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Gravity. The Real Reason You’re Heavy!. Recap. Midterm 11/1 Canvas homework delayed until FRIDAY this week Lab this week: Kepler’s laws and orbits Motion and gravity Newton’ s laws of motion Forces in nature: Gravity, Electromagnetic, Strong, weak Gravity Attractive force

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## Gravity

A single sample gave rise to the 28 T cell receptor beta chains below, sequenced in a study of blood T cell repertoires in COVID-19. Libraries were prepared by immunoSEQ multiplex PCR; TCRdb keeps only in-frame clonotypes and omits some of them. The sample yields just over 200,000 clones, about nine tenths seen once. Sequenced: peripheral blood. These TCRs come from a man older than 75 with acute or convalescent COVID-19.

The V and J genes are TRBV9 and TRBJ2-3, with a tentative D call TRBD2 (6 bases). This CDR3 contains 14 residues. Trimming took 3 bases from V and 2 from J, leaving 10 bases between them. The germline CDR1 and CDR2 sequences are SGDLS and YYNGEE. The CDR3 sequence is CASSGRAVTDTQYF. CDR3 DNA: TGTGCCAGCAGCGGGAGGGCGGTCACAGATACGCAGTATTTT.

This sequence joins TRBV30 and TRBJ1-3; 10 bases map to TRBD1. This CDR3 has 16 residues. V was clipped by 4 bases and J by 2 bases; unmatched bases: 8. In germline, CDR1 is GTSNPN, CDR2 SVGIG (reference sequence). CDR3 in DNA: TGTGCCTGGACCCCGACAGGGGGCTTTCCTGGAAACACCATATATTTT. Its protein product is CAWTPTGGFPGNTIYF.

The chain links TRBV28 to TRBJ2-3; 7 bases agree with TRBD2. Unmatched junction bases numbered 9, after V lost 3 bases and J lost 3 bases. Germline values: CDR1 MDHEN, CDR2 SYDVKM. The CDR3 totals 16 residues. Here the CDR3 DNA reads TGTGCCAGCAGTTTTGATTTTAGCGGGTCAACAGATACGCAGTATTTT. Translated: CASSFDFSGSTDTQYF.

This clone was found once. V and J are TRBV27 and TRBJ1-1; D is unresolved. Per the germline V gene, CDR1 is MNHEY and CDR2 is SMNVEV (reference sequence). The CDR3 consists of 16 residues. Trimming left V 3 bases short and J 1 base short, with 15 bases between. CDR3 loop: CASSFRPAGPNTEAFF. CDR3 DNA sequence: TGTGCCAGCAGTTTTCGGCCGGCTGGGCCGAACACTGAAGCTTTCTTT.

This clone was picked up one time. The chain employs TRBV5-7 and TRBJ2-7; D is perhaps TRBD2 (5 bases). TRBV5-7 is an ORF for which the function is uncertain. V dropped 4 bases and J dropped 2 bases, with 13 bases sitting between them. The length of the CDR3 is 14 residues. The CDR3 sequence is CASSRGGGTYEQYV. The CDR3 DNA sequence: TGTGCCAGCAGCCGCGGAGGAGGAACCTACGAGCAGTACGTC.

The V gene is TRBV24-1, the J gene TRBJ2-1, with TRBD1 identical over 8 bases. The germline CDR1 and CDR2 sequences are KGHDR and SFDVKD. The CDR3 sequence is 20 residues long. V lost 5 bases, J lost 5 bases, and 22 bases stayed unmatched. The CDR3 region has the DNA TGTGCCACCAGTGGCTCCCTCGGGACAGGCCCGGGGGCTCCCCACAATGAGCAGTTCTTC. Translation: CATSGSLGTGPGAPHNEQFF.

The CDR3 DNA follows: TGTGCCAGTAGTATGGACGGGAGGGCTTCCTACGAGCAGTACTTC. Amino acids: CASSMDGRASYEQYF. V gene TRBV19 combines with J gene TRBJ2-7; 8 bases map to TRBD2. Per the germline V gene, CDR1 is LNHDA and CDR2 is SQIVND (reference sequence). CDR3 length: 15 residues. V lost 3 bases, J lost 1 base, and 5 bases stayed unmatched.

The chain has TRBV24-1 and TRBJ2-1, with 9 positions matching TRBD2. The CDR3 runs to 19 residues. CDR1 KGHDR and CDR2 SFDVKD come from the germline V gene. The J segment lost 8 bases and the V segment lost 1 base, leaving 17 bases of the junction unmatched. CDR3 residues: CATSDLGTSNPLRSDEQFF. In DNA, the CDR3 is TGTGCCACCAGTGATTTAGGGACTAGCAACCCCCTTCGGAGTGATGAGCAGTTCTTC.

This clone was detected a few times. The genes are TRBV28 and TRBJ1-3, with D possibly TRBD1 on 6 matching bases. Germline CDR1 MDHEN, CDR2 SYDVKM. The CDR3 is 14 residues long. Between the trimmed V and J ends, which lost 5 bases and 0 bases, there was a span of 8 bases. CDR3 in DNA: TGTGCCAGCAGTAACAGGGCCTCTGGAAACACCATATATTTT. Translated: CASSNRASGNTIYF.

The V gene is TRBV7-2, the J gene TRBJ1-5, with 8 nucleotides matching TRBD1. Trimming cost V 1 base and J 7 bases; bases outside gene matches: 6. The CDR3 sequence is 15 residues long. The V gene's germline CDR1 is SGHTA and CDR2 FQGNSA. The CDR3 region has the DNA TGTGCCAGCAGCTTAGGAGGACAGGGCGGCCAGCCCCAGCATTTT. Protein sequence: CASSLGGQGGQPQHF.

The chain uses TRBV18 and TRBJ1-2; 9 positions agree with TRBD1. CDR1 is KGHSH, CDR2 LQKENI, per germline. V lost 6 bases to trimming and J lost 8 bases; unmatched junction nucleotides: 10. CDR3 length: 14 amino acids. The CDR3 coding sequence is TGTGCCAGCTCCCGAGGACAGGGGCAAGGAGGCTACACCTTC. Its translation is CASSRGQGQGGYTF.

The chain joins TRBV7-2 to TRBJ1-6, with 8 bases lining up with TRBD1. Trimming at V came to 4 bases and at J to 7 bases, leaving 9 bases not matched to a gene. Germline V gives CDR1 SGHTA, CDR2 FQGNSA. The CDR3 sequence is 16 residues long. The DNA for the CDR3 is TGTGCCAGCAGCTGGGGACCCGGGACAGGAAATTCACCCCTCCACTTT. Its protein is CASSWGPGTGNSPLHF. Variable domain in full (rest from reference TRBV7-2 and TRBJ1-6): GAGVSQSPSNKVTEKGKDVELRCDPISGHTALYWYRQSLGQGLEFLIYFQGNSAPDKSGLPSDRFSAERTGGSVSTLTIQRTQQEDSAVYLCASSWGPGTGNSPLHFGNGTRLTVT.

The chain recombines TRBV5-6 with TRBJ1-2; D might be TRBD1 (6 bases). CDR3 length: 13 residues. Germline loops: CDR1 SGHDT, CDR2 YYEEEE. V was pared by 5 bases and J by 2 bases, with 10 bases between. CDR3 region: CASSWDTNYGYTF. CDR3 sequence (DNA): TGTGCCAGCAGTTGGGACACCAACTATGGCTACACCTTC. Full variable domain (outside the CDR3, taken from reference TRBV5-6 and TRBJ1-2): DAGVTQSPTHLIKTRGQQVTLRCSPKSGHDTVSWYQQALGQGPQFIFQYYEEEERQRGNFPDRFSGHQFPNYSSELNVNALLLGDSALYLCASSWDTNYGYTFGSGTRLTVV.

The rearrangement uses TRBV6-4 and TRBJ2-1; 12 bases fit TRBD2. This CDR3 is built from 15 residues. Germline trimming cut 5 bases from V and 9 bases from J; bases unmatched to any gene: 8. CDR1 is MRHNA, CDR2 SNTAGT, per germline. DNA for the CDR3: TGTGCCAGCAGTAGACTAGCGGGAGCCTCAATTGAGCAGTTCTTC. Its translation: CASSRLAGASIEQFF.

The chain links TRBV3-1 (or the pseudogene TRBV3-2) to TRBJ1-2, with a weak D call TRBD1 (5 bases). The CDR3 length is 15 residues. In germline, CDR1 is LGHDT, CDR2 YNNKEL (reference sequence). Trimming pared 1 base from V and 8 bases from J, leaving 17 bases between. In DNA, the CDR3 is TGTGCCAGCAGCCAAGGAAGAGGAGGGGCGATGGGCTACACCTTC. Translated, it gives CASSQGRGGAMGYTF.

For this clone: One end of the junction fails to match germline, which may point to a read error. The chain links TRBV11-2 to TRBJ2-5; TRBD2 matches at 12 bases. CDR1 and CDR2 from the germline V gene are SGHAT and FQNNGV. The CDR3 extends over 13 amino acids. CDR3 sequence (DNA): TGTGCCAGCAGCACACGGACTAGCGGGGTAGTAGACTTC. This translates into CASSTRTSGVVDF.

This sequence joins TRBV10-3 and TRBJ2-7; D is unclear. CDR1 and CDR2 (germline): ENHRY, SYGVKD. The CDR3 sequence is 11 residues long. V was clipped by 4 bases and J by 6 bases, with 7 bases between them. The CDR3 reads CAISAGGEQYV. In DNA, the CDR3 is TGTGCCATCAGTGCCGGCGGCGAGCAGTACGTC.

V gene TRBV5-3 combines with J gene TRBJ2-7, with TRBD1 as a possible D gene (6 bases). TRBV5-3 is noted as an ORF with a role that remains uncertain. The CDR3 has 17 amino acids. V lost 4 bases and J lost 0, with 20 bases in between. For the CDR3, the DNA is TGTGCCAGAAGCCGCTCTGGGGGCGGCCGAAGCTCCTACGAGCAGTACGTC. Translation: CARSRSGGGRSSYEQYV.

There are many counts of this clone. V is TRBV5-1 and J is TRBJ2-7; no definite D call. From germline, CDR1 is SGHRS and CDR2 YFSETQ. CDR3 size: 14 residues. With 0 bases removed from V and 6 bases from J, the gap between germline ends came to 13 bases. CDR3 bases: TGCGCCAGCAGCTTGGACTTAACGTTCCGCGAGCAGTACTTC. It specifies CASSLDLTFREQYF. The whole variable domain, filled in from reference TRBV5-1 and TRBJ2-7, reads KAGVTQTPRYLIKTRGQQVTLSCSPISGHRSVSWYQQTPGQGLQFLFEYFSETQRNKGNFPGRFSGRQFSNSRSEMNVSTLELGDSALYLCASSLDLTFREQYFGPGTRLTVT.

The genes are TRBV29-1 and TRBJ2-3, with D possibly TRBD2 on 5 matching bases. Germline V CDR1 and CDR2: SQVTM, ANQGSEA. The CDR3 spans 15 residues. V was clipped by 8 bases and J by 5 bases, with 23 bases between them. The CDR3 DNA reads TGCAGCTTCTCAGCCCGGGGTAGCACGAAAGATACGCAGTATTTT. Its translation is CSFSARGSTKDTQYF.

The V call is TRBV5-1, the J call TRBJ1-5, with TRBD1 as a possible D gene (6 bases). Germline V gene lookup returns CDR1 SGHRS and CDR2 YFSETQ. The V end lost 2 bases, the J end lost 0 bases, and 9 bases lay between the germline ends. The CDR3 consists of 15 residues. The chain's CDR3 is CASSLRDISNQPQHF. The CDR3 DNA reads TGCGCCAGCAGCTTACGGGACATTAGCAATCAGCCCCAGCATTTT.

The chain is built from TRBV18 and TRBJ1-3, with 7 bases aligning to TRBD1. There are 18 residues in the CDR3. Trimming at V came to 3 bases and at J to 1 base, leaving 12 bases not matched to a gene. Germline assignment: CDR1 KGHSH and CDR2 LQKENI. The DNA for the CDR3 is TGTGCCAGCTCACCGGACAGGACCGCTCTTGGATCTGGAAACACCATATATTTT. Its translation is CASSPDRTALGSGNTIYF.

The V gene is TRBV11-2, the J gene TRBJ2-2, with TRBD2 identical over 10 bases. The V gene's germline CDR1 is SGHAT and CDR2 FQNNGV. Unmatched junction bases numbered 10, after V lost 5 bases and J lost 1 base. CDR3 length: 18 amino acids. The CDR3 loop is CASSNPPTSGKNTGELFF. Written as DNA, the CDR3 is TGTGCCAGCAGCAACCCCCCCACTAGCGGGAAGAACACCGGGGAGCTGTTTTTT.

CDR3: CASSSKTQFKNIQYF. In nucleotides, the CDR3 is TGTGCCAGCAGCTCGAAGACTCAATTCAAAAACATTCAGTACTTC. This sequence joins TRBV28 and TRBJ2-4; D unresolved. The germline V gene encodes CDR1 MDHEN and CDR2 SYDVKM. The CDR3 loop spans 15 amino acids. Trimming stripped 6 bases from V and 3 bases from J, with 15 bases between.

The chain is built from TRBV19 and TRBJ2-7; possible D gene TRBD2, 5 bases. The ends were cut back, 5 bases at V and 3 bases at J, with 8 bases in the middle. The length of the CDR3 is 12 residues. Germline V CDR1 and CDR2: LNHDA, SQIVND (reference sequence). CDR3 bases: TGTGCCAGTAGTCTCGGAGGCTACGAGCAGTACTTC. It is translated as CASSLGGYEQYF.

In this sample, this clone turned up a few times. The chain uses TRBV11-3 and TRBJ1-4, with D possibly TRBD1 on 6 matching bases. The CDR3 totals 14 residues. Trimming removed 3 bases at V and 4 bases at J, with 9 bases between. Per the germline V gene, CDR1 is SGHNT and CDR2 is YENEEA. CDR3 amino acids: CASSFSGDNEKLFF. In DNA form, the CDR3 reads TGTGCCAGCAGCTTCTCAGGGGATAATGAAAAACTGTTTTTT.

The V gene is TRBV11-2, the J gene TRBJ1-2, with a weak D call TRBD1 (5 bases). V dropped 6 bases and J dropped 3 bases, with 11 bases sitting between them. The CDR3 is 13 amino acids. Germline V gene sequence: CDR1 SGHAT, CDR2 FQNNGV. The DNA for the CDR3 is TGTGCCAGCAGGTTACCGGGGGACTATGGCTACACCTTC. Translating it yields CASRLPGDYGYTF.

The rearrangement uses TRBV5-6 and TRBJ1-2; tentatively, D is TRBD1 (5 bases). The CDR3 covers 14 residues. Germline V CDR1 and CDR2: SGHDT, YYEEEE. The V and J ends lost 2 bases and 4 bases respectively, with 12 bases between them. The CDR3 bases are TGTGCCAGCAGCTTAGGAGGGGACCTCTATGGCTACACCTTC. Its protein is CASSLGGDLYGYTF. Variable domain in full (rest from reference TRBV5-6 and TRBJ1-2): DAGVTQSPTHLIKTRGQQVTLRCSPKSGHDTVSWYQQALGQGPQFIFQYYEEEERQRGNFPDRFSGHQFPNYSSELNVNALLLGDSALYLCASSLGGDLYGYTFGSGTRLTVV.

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**Gravity**The Real Reason You’re Heavy!**Recap**• Midterm 11/1 • Canvas homework delayed until FRIDAY this week • Lab this week: Kepler’s laws and orbits • Motion and gravity • Newton’s laws of motion • Forces in nature: Gravity, Electromagnetic, Strong, weak • Gravity • Attractive force • Depends on masses of objects AND distance between them Force = G M m / d2**Gravity: example**• Gravity is what pulls us down to the ground! • Even after we hit the ground, gravity keeps pulling us down: the ground pushes back with a different kind of force • This pull of gravity is the source of our weight. Weight is a measure of how strong gravity pulls us • Weight is different from, although related to, the quantity mass, which is a measure of how much stuff is in an object • Weight is what would be measured by a spring scale • Mass is what would be compared by a balance scale • Since weight is just the force of gravity exerted by the Earth, what does our weight depend on? F = G M m / d2 • Our weight (F) depends on our mass (m), the mass of Earth, (M) and the distance between us and the center of Earth (d)**Would you weigh the same amount if you carried a scale to**the top of Mt. Everest and weighed yourself? • I would weigh a lot more • I would weigh a little more • I would weigh exactly the same • I would weigh a little less • I would weigh a lot less**Weight on other planets**• By experimentation: the Moon http://www.theguardian.com/science/video/2009/jul/02/apollo-11-buzz-aldrin**Your weight on another planet depends on:**• The atmosphere of the planet • The distance the planet is from the Sun • The mass of the planet • The mass AND size of the planet • The size of the planet**Weight on other planets**• Since weight is a measure of how strong gravity is pulling us, it can change if we were to go to another planet Force = G M m / d2 • Our mass, m, doesn’t change when we go somewhere else (it measures how much stuff is in us), but the mass of the planet, M, and the distance between us and the center of the planet, d, will be different if we go to another planet! • Note that BOTH the mass AND the size of the other planet matter, because gravity depends on both the mass of the pulling object AND how far you are from the center of it**Imagine another planet, planet X, that has 10 times the mass**of Earth, but the same size as Earth. If a 100 lb (on Earth) person went to visit, how much would they weigh? force = G M m / d2 • 10 lbs • 100 lbs • 1000 lbs • 10000 lbs • Can’t tell from information given**Imagine another planet, planet Y, that has the same mass as**Earth, but has half the radius. If a 100 lb person went to visit, how much would they weigh? force = G M m / d2 • 25 lbs • 100 lbs • 200 lbs • 400 lbs • Can’t tell from information given**Imagine another planet, planet Z, that has 1/8th the mass of**the Earth and has half the radius. If a 100 lb person went to visit, how much would they weigh? force = G M m / d2 • 12.5 lbs • 50 lbs • 100 lbs • 400 lbs • Can’t tell from information given**The Moon has about 1/100th the mass of Earth and about 1/4**the radius. If a 100 lb person went to visit, how much would they weigh? force = G M m / d2 • 1 lbs • 4 lbs • 16 lbs • 1600 lbs • Can’t tell from information given**Mars has about 1/10th the mass of Earth and about 1/2 the**radius. If a 100 lb person went to visit, how much would they weigh? force = G M m / d2 • 10 lbs • 40 lbs • 100 lbs • 400 lbs • Can’t tell from information give**Imagine another planet, planet X, around some other star.**Planet X has a mass that is 100 times the mass of Earth. If a 100lb person went to visit, how much would they weigh? force = G M m / d2 • 10 lbs • 10000 lbs • Can’t tell because we don’t know mass of the star • Can’t tell because we don’t know mass of the planet • Can’t tell because we don’t know the size of the planet**Weight on other planets**Other planets, weight calculator: http://btc.montana.edu/ceres/html/Weight/weight.html**Gravity and orbits of planets in the Solar System**• Sun has by far the most mass of all Solar System objects • When you consider the strength of gravity, the Sun dominates all other objects: pulls of one planet on another are almost negligible compared to the pull of the Sun**Orbits**• If gravity is an attractive force between objects, how come the Earth and the other planets aren’t pulled into the Sun? • The key is Newton’s first law, the law of inertia, and the recognition that when objects are formed, they are not always formed standing still!**Orbits**• What happens if an object has some initial velocity? • The law of inertia says an object will continue at the same velocity unless a force acts on it • Key issue is whether an object has sideways, or transverse, velocity, relative to the object that is pulling it • Consider some possibilities**Orbit simulator**• See orbit simulator by PhET Interactive Solutions, University of Colorado http://phet.colorado.edu/sims/my-solar-system/my-solar-system_en.html**Newton’s laws and Kepler’s laws**• The mathematics of Newton’s laws can be used to quantitatively determine what motion will take place for an object with transverse velocity • When this is done, one finds that Newton’s laws GIVE Kepler’s laws: • Orbits are elliptical • Objects move faster in their elliptical orbits when they are closer to the Sun • Objects in larger orbits move slower and take longer to go around • Without any other forces, orbits are such that objects return back to where they started, with the same velocity they started it, so it just keeps going! • Good way to think about orbits: gravity causes objects to fall, but with sideways velocity, they fall around each other rather than towards each other!